The jailing in June of two sex workers, both Romanian nationals, one of whom was pregnant, has shed light on the dubious and problematic politics of Ireland’s recent criminalisation of those who purchase sex.
Introduced in 2017, the law was inextricably wedded to a view that sex work is necessarily a form of violence against women. Debates energising the campaign to support the law’s introduction presented the person selling sex – always cast as a woman – as a victim, helpless, voiceless, in need of rescue. She was, moreover, frequently cast as a poor, migrant woman, a victim of trafficking. She was, in other words, a truly abject person. The law’s logic built from this foundation to argue that criminalising the client – believed to be almost exclusively men – would end such egregious violence against women.
The Government and many parliamentarians on the Opposition benches bought into this construct, with its binaries of good and evil, and supported the 2017 legislation. Given that the law only saw women as victims, how can we explain the apparently at-odds court decision to now imprison two women?
We could consider the sentencing as a regrettable illustration of the gap between the law in ideal and the law in practice. However, not only did the Oireachtas not throw out the crime of “brothel keeping” so that wherever two or more sex workers operate together from a premises they are breaking the law, but the penalties for so doing were doubled and included the possibility of a prison sentence.
In other words, the 2017 law consciously framed women selling sex as both victims and potentially criminals. The court’s judgment is less an insult to the spirit of the legislation, than manifesting its desire.
A second way of thinking about this apparent perversity has to do with the impossibility of a sex purchase ban to ever serve the purposes of coming down hard on clients and simultaneously protect sex workers. A recent research project carried out in NUI Galway underlines the profound difficulty with this approach, echoing the experience of other countries with similar laws. Sex purchase bans inevitably produce perverse and contrary outcomes, including the outcome that it claims to avoid most of all: punishing the seller of sex especially if a migrant or marginalised woman.
Interviews with a small number of women currently selling sex in Ireland – and who were in a position to reflect on “before and after” the new law – reveal a worsening situation here in terms of safety. From their lived experience, the new law has required them to be more secretive and thus has increased risk, made them less likely to seek help from gardaí and other authorities and has increased stigma rendering them more vulnerable to violence.
In their view, the 2017 law has given the client even more transactional power over them.
Clients attempt to protect themselves from possible prosecution and they take risks that otherwise might not be taken.
Perhaps some starker statistics tell us this story in a different register. More sex workers than clients have been prosecuted since the new law was introduced, although there have been relatively few prosecutions.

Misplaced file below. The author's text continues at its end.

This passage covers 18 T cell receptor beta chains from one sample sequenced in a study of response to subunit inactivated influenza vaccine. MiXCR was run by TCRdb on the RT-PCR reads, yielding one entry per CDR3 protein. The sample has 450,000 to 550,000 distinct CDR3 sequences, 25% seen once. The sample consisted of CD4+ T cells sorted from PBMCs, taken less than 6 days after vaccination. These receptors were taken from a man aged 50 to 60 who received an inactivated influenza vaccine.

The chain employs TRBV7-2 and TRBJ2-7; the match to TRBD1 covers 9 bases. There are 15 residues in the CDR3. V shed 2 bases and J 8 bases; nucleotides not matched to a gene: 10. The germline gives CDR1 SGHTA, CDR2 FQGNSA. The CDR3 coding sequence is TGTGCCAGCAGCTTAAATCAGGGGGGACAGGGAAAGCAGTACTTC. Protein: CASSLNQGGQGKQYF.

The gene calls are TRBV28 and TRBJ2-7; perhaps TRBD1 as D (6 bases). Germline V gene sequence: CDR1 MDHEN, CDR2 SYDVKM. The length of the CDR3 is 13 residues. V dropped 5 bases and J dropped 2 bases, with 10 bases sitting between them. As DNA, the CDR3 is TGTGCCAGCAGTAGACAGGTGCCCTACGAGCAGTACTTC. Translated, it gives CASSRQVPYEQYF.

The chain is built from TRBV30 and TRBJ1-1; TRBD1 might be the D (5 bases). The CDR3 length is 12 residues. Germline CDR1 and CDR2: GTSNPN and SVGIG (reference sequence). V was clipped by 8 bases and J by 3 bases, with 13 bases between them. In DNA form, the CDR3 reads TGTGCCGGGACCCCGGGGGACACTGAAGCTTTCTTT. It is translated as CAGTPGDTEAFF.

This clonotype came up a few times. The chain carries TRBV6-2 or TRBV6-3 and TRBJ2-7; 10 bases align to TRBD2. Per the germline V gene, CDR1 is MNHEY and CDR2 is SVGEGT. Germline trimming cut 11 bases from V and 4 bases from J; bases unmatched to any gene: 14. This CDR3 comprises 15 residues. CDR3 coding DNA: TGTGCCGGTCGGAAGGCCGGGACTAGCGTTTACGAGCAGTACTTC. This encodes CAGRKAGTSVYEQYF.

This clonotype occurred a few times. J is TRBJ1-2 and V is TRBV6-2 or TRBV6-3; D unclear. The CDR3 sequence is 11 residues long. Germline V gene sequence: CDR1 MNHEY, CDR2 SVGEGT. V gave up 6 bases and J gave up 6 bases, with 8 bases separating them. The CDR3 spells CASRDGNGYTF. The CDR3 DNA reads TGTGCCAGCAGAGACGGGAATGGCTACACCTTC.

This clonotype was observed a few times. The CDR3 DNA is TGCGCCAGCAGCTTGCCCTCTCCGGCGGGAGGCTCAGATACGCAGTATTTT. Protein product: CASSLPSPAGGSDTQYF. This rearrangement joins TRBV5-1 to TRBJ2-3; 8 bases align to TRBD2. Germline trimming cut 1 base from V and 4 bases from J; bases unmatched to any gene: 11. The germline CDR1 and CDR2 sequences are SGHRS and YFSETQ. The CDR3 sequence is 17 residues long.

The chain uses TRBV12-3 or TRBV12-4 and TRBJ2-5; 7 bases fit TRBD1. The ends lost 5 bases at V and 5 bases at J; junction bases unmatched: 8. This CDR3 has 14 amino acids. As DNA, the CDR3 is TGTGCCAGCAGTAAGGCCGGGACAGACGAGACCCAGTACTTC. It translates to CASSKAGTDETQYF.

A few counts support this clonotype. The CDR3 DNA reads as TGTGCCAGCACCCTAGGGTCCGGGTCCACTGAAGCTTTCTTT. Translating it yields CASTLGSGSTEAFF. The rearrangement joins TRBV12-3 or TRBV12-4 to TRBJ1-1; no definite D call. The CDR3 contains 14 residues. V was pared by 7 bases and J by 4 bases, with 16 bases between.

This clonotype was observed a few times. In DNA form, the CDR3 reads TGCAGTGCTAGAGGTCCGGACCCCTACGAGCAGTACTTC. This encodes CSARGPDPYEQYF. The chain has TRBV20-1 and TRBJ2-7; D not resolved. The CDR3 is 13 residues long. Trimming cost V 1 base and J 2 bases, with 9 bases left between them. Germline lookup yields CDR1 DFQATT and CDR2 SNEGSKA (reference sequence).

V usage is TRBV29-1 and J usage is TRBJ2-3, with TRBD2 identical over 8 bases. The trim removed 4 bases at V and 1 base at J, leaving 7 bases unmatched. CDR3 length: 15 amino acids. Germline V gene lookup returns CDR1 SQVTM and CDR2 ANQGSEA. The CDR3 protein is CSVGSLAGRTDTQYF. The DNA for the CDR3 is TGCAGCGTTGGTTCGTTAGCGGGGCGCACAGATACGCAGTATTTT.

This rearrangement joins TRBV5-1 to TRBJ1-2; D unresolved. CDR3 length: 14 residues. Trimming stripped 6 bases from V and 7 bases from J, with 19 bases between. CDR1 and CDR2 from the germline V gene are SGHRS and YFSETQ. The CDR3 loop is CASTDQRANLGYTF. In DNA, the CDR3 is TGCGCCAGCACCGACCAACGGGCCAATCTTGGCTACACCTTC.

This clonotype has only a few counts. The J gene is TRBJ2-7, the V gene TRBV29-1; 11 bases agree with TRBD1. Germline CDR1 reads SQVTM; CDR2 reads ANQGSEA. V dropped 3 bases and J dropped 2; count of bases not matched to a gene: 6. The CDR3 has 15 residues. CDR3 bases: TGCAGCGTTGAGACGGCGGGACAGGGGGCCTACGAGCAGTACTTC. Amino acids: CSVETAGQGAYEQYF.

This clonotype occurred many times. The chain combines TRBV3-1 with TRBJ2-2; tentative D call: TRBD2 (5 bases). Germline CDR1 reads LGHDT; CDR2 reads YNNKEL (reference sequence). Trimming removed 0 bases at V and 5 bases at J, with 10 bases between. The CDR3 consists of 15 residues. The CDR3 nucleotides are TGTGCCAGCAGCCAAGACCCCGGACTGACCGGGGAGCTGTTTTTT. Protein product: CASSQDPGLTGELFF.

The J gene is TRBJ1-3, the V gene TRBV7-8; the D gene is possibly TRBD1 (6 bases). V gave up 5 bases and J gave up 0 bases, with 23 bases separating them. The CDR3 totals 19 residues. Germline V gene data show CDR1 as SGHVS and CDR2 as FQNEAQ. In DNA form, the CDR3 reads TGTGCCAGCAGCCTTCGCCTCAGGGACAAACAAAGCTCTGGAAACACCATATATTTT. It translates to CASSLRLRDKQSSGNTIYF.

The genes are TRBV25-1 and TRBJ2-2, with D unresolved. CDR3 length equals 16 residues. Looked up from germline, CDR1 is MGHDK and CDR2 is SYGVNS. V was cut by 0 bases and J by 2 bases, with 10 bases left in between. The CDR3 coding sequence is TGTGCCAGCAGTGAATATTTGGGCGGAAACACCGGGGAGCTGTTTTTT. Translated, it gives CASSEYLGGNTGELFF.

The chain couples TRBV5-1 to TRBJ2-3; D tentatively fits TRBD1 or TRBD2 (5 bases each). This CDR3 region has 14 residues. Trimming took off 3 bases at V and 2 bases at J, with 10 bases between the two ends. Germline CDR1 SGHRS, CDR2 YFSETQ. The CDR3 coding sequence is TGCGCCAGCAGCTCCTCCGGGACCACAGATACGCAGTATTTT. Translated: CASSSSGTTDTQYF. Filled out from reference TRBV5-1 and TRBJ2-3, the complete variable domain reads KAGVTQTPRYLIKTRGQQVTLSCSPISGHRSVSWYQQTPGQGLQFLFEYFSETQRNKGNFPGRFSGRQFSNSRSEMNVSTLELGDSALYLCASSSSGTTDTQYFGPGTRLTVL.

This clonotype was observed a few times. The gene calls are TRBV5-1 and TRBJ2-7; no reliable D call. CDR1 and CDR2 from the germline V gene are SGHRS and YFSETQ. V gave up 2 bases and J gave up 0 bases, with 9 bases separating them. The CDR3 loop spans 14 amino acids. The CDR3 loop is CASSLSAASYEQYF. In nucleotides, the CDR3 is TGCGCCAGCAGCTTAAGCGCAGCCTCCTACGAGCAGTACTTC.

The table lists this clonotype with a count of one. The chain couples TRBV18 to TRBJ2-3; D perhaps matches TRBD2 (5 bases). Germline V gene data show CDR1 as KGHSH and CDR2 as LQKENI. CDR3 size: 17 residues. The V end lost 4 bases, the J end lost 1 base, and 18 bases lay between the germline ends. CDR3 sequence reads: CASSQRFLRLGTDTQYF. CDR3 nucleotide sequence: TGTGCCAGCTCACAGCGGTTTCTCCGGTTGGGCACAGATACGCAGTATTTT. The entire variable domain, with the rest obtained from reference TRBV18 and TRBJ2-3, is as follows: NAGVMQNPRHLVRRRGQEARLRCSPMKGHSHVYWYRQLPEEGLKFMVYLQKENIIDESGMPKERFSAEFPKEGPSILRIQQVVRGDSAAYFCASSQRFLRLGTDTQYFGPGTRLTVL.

The lived reality revealed in the research throws up a third way of thinking about our new law. Norwegian sociologist May-Len Skilbrei has argued that criminalisation in the Nordic countries has meant that women will be punished, either as “collateral damage” or in more politicised ways. The latter is slowly becoming evident in relation to migrant women selling sex. They are now viewed as violators of migration law and not as victims of sexual crime.
Thus while the law’s rhetoric embraces feminism’s regard for vulnerable women and gender equality, its logic becomes punishment of some women, most especially migrant women. Hence a state securitisation agenda to repulse “undesirable” migrants is disguised by a commodious rationale, the progressive-sounding sex purchase ban.
The conjoining of intimacy and commerce constitutes an ethical issue for society. The presence of the female sex worker violates deep and powerful taboos about women and their bodies. However, intimacy and commerce coexist in complex and mundane ways and while trafficking and abjection exist in the sex trade, there are women who choose, for whatever reason and in whatever constrained circumstances, to sell or trade access to their bodies and cross many borders to do so.
Many of us who opposed the 2017 law argued that it unwisely began from a place more infused with ideology than lived reality or social justice. It hasn’t taken long for the ideological fervour that carried the campaign to crumble, the recent court judgment being a case in point.
We now have an unwise law in place. It is unlikely to be revisited for a considerable time. But perhaps we can now, in its wake, accept that the world of those who sell sex is complex and that, regardless of law, people will continue to buy and sell sex suggesting harm minimisation as a more viable policy goal. One pattern is crystal-clear from history – where there is abolitionism, there is punishment of those who sell sex. That is: women.
Dr Eilís Ward is lecturer in the school of political science and sociology, NUIG. Aoife Kirk is a postgraduate student in the Heuston School of Film and Digital Media